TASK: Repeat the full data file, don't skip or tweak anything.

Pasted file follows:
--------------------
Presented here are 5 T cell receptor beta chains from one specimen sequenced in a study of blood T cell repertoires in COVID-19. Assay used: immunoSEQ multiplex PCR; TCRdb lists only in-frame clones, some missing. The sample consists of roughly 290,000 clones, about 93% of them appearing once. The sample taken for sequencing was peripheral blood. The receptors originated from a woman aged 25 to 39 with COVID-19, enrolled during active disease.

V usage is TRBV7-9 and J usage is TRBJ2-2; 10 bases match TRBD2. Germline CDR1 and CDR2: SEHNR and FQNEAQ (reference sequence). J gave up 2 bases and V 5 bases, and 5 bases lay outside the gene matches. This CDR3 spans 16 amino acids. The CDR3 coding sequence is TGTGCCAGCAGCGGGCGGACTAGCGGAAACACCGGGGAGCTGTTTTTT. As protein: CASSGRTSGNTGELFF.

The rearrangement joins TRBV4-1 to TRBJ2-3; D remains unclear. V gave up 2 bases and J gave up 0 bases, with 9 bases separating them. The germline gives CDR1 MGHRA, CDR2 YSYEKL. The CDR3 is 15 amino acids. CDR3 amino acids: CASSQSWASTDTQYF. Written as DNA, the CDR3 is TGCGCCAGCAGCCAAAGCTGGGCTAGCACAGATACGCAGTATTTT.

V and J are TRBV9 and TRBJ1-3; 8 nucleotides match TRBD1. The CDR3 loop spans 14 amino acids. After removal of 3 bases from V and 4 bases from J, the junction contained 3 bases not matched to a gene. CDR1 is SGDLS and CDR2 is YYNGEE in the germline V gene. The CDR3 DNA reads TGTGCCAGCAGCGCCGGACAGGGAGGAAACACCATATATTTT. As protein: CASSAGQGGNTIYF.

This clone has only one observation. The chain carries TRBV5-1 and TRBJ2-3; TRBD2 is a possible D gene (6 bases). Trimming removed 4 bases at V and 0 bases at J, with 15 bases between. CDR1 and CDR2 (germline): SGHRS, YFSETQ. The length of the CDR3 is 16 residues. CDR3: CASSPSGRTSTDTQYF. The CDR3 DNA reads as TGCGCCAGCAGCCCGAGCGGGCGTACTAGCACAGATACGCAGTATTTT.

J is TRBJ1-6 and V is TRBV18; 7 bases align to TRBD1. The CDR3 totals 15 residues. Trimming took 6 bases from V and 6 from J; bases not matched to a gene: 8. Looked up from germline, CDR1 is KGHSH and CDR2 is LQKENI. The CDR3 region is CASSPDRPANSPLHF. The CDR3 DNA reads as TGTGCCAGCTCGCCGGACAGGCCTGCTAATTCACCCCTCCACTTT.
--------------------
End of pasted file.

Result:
Presented here are 5 T cell receptor beta chains from one specimen sequenced in a study of blood T cell repertoires in COVID-19. Assay used: immunoSEQ multiplex PCR; TCRdb lists only in-frame clones, some missing. The sample consists of roughly 290,000 clones, about 93% of them appearing once. The sample taken for sequencing was peripheral blood. The receptors originated from a woman aged 25 to 39 with COVID-19, enrolled during active disease.

V usage is TRBV7-9 and J usage is TRBJ2-2; 10 bases match TRBD2. Germline CDR1 and CDR2: SEHNR and FQNEAQ (reference sequence). J gave up 2 bases and V 5 bases, and 5 bases lay outside the gene matches. This CDR3 spans 16 amino acids. The CDR3 coding sequence is TGTGCCAGCAGCGGGCGGACTAGCGGAAACACCGGGGAGCTGTTTTTT. As protein: CASSGRTSGNTGELFF.

The rearrangement joins TRBV4-1 to TRBJ2-3; D remains unclear. V gave up 2 bases and J gave up 0 bases, with 9 bases separating them. The germline gives CDR1 MGHRA, CDR2 YSYEKL. The CDR3 is 15 amino acids. CDR3 amino acids: CASSQSWASTDTQYF. Written as DNA, the CDR3 is TGCGCCAGCAGCCAAAGCTGGGCTAGCACAGATACGCAGTATTTT.

V and J are TRBV9 and TRBJ1-3; 8 nucleotides match TRBD1. The CDR3 loop spans 14 amino acids. After removal of 3 bases from V and 4 bases from J, the junction contained 3 bases not matched to a gene. CDR1 is SGDLS and CDR2 is YYNGEE in the germline V gene. The CDR3 DNA reads TGTGCCAGCAGCGCCGGACAGGGAGGAAACACCATATATTTT. As protein: CASSAGQGGNTIYF.

This clone has only one observation. The chain carries TRBV5-1 and TRBJ2-3; TRBD2 is a possible D gene (6 bases). Trimming removed 4 bases at V and 0 bases at J, with 15 bases between. CDR1 and CDR2 (germline): SGHRS, YFSETQ. The length of the CDR3 is 16 residues. CDR3: CASSPSGRTSTDTQYF. The CDR3 DNA reads as TGCGCCAGCAGCCCGAGCGGGCGTACTAGCACAGATACGCAGTATTTT.

J is TRBJ1-6 and V is TRBV18; 7 bases align to TRBD1. The CDR3 totals 15 residues. Trimming took 6 bases from V and 6 from J; bases not matched to a gene: 8. Looked up from germline, CDR1 is KGHSH and CDR2 is LQKENI. The CDR3 region is CASSPDRPANSPLHF. The CDR3 DNA reads as TGTGCCAGCTCGCCGGACAGGCCTGCTAATTCACCCCTCCACTTT.